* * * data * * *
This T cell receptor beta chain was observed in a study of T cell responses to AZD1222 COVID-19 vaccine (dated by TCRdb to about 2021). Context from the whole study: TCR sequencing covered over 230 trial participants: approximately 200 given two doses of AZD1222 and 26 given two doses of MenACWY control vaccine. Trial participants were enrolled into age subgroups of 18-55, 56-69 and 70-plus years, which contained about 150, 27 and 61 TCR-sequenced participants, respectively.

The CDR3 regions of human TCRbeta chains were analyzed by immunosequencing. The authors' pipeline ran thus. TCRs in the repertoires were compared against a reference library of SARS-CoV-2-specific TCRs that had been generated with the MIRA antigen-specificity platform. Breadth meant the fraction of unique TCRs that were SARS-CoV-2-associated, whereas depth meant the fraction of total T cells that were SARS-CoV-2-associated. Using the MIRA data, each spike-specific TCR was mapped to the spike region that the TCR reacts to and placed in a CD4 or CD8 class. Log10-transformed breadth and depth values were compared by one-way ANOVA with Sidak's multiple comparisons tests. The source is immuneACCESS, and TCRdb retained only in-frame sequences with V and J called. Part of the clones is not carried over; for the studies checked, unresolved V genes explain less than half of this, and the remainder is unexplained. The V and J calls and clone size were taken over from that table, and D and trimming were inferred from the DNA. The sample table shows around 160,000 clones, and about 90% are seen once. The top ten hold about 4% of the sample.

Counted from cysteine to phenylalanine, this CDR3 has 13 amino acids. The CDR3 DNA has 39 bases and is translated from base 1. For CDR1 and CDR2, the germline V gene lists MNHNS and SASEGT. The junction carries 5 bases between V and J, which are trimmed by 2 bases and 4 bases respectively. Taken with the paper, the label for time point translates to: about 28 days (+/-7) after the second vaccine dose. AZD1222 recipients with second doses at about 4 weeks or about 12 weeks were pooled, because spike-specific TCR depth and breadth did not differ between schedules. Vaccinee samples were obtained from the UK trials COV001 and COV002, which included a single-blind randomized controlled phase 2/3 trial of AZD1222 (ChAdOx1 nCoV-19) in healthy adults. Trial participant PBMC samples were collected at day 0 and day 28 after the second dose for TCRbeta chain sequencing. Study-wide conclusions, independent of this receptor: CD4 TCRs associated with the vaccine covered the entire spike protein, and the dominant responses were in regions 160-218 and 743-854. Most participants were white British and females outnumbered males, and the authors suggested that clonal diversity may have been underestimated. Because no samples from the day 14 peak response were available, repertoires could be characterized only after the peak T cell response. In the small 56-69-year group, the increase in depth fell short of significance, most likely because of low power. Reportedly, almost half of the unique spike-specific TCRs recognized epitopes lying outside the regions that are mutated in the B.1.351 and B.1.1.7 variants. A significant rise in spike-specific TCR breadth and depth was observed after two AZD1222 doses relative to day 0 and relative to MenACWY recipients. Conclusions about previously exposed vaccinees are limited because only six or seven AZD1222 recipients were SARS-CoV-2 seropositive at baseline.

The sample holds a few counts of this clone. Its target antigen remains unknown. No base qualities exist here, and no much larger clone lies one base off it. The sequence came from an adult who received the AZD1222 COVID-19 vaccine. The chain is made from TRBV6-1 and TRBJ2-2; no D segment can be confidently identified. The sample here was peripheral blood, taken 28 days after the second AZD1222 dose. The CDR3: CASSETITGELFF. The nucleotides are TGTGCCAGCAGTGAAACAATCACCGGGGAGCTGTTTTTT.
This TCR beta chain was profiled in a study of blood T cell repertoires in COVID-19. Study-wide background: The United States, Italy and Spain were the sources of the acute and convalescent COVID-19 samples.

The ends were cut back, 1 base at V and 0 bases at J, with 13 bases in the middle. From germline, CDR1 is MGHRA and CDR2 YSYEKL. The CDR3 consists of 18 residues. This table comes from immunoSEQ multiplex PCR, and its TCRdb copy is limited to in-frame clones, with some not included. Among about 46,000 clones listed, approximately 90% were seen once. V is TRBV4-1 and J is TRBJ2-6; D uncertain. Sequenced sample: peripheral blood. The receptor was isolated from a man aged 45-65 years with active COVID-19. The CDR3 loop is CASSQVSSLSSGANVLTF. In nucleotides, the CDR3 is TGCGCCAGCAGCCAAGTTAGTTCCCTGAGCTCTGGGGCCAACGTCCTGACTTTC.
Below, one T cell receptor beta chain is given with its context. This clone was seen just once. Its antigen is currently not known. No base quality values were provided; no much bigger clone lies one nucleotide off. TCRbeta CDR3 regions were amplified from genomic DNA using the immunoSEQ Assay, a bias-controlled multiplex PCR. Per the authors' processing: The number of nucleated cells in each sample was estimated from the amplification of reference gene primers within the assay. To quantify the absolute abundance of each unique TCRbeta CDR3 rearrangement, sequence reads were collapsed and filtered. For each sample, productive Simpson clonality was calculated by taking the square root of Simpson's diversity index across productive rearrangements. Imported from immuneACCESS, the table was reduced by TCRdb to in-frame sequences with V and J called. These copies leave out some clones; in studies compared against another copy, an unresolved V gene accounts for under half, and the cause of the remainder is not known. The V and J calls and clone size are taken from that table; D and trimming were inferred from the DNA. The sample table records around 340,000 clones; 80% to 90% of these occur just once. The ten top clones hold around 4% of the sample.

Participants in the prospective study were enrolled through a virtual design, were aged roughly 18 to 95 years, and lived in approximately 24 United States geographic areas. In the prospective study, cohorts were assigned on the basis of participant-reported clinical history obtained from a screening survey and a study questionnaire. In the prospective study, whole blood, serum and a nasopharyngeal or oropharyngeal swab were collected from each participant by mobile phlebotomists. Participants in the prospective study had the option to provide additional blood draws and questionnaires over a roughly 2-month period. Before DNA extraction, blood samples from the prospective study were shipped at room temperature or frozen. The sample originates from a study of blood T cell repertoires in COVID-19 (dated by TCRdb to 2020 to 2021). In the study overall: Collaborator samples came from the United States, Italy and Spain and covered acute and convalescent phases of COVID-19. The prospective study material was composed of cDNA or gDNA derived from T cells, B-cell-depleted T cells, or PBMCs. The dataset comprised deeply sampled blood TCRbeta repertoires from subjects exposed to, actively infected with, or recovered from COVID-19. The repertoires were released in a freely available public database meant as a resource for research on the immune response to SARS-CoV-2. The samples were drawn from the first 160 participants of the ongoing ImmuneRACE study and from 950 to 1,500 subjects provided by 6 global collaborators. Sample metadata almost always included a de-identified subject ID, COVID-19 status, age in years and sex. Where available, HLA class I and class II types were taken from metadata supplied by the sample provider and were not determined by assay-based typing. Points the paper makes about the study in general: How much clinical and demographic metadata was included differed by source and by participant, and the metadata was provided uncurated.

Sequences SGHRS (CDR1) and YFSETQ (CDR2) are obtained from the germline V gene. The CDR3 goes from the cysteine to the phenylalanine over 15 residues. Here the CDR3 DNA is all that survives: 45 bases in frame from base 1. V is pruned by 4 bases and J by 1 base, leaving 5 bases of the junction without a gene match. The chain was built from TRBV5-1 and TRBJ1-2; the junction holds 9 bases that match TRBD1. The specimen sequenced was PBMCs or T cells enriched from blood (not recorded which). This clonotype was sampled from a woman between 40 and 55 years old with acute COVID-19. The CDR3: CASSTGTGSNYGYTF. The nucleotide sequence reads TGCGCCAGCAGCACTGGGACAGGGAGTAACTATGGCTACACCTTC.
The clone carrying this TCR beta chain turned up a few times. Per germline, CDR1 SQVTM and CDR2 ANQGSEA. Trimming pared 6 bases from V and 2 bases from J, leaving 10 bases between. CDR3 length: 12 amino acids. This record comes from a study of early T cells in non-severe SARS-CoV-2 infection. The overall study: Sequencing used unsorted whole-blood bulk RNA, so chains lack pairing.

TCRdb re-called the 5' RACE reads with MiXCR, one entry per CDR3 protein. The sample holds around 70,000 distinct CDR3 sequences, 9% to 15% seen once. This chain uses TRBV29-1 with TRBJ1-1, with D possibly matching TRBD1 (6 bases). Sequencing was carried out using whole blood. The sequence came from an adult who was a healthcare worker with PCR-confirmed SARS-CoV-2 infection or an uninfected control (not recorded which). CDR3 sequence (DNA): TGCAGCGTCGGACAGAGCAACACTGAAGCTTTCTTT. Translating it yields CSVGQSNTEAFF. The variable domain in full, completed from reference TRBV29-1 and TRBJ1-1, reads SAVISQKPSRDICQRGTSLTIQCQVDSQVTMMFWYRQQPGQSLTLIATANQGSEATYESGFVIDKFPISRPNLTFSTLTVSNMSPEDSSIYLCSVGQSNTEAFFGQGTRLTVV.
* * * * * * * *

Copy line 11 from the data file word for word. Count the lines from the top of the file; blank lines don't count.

TCRdb re-called the 5' RACE reads with MiXCR, one entry per CDR3 protein. The sample holds around 70,000 distinct CDR3 sequences, 9% to 15% seen once. This chain uses TRBV29-1 with TRBJ1-1, with D possibly matching TRBD1 (6 bases). Sequencing was carried out using whole blood. The sequence came from an adult who was a healthcare worker with PCR-confirmed SARS-CoV-2 infection or an uninfected control (not recorded which). CDR3 sequence (DNA): TGCAGCGTCGGACAGAGCAACACTGAAGCTTTCTTT. Translating it yields CSVGQSNTEAFF. The variable domain in full, completed from reference TRBV29-1 and TRBJ1-1, reads SAVISQKPSRDICQRGTSLTIQCQVDSQVTMMFWYRQQPGQSLTLIATANQGSEATYESGFVIDKFPISRPNLTFSTLTVSNMSPEDSSIYLCSVGQSNTEAFFGQGTRLTVV.